When I went to Yad Vashem on my recent trip to Israel, something that struck me was the room where they showed life before the Holocaust. Jews were happy, they fit in. Most did not keep kosher and were not super observant as many think, they were just living their lives as Jews in Germany their way. You often learn about the horrific details of the Holocaust, but not about life before. Something I love about this cookbook, is how it preserves a joyful part of Jewish German life that was almost gone- some recipes they captured from survivors in their 90’s who would have taken these recipes with them. The German-Jewish Cookbook is a history book meets memoir through the lens of food (my favorite lens).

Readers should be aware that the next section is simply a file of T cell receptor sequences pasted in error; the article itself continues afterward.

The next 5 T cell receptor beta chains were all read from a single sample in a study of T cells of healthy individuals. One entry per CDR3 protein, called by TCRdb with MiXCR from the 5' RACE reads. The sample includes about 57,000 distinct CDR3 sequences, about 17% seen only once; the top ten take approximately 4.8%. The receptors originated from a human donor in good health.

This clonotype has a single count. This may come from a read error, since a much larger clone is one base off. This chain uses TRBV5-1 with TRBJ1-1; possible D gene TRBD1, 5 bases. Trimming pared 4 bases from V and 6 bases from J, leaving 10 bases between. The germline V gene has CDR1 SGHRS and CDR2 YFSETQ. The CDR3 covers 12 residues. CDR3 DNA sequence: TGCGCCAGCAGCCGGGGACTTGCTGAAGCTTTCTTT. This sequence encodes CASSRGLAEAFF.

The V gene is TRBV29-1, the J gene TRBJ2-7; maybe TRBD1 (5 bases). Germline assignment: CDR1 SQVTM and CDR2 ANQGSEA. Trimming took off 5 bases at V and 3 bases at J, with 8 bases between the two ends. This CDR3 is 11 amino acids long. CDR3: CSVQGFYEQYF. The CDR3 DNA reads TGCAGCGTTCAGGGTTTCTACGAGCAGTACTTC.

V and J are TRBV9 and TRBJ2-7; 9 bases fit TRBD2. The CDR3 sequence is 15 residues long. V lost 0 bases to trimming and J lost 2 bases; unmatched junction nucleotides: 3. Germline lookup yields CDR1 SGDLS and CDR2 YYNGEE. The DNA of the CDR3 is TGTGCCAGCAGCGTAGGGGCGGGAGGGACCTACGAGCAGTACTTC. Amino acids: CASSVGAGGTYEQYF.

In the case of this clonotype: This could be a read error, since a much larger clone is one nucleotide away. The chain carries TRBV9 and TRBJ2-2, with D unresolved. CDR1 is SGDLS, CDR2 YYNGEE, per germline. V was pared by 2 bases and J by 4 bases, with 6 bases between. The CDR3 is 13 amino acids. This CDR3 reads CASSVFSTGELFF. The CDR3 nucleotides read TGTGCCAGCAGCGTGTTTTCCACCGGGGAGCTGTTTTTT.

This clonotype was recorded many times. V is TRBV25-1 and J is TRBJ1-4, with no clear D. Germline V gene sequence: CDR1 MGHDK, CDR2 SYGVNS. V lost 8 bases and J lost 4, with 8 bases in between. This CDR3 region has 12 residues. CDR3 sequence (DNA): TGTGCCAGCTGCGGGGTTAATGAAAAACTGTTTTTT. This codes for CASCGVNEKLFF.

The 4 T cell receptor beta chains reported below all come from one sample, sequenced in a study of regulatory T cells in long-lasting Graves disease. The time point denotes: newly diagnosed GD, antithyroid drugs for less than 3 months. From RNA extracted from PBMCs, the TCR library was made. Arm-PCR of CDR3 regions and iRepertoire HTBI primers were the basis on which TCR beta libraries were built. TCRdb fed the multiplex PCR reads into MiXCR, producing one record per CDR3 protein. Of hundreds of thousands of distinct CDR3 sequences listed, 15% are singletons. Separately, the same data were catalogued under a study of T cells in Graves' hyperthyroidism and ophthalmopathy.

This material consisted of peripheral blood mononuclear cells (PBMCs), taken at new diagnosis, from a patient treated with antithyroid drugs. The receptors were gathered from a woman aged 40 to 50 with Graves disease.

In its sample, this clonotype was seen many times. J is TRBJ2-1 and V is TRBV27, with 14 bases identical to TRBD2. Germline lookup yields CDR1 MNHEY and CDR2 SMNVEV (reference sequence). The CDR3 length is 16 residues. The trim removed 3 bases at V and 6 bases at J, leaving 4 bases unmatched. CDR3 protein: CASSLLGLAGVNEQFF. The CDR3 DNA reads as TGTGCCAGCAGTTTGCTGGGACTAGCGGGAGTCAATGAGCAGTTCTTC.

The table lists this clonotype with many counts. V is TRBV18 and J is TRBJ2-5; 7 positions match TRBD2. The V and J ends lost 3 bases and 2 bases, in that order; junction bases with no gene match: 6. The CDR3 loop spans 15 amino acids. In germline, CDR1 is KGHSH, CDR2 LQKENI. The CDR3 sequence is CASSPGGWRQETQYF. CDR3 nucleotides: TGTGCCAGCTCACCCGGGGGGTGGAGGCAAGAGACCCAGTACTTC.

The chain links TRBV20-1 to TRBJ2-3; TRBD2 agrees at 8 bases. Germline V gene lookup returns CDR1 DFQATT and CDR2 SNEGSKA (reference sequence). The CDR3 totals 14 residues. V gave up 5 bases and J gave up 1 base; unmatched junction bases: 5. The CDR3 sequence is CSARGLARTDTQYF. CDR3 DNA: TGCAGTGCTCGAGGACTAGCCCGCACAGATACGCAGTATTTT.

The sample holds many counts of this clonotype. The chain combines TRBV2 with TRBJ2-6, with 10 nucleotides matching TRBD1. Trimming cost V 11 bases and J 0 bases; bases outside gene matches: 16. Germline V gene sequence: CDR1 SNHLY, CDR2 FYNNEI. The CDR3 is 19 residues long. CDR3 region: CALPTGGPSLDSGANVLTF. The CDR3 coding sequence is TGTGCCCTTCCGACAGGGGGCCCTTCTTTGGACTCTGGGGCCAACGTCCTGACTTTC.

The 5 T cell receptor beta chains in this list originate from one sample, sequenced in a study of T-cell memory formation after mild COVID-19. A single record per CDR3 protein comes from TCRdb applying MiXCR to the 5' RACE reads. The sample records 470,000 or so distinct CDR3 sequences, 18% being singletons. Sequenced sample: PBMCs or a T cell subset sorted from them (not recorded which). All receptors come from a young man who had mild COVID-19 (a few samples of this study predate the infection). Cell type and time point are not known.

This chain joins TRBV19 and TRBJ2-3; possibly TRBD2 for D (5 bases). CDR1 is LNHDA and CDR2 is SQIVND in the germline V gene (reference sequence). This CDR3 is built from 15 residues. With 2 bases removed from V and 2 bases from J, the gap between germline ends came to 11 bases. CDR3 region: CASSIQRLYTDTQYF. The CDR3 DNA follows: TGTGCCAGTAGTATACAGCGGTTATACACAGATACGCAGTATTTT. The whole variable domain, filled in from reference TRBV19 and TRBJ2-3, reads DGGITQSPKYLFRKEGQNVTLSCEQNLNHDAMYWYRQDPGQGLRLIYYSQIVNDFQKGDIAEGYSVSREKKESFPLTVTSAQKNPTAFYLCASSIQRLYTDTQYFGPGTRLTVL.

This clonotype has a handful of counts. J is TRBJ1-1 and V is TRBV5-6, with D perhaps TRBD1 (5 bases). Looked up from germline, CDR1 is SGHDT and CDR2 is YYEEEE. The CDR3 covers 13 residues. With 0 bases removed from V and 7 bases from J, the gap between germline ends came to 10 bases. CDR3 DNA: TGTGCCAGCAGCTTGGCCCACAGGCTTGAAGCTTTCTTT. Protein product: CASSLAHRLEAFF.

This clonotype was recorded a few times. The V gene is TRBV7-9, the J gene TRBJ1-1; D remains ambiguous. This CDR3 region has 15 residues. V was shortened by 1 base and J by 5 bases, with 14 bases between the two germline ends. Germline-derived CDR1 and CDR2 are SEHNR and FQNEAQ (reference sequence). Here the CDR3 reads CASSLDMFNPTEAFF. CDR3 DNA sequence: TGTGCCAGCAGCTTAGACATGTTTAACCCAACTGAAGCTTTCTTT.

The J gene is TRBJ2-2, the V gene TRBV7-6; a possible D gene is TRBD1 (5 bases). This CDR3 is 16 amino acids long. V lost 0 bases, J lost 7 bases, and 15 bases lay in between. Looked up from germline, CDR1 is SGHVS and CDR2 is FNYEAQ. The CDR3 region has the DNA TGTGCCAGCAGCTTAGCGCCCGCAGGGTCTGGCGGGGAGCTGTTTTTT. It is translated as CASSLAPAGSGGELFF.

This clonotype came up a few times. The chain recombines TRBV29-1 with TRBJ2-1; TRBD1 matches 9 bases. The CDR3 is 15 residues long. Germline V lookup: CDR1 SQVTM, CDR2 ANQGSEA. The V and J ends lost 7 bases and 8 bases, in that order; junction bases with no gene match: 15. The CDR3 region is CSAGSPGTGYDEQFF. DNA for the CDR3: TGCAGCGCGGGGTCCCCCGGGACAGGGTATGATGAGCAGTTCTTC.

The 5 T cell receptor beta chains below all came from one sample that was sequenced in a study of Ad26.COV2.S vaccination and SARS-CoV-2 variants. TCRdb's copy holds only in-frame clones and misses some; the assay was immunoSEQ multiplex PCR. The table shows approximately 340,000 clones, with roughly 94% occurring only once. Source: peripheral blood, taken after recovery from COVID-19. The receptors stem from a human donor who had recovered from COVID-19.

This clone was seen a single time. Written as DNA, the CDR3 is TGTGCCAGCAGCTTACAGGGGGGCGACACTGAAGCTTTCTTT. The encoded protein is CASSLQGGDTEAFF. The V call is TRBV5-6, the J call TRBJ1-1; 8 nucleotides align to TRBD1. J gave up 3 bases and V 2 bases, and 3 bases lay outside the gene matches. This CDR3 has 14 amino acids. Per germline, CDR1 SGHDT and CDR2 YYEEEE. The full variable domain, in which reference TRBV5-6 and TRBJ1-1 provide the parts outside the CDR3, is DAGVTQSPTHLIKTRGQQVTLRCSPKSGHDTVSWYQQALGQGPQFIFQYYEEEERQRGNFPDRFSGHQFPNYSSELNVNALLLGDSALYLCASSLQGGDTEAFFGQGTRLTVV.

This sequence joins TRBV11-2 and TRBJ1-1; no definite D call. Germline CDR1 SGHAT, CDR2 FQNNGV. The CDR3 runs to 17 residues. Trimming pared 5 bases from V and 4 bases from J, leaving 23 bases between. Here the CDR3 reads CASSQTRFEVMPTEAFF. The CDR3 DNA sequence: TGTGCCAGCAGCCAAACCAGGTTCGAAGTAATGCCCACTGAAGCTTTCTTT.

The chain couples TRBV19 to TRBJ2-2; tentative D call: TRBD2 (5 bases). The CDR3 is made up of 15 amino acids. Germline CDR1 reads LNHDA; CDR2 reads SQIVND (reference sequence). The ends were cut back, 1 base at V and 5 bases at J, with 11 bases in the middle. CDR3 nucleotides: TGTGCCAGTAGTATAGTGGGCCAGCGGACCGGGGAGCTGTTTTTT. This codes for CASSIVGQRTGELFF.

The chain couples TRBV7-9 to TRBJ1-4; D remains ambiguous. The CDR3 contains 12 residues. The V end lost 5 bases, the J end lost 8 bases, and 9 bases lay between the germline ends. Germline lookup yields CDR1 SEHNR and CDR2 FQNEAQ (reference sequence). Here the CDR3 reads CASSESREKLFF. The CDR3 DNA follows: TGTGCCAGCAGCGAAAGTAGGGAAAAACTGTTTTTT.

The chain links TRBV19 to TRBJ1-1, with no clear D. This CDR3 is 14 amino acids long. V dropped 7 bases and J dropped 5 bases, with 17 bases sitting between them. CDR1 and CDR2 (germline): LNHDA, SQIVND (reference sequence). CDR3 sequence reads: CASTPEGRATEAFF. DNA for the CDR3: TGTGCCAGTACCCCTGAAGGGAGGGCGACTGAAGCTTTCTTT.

Anyhoo, this book has tons of recipes I want to make, but the cover star caught my attention. I’m a big fan of stuffed cabbage and have even made it into a stuffed cabbage soup! So when I saw the recipe for Stuffed Cabbage Rolls with White Wine Sauce instead of the common red tomato sauce, I knew what I was making first. Wine in a recipe = an excuse to open a bottle of wine = I’m all in.
The meat filling is mixed with bread instead of rice for a lighter texture. Braised in a light white wine lemon sauce.
Roll it up.
On my list to make next? Mustard Pickles, Potato Dumplings, Berches (a German version of challah), Plum Cake and Celery Root and Leek Soup. Note that there are few photos, so you’ll have to use your imagination on what some recipes will look like.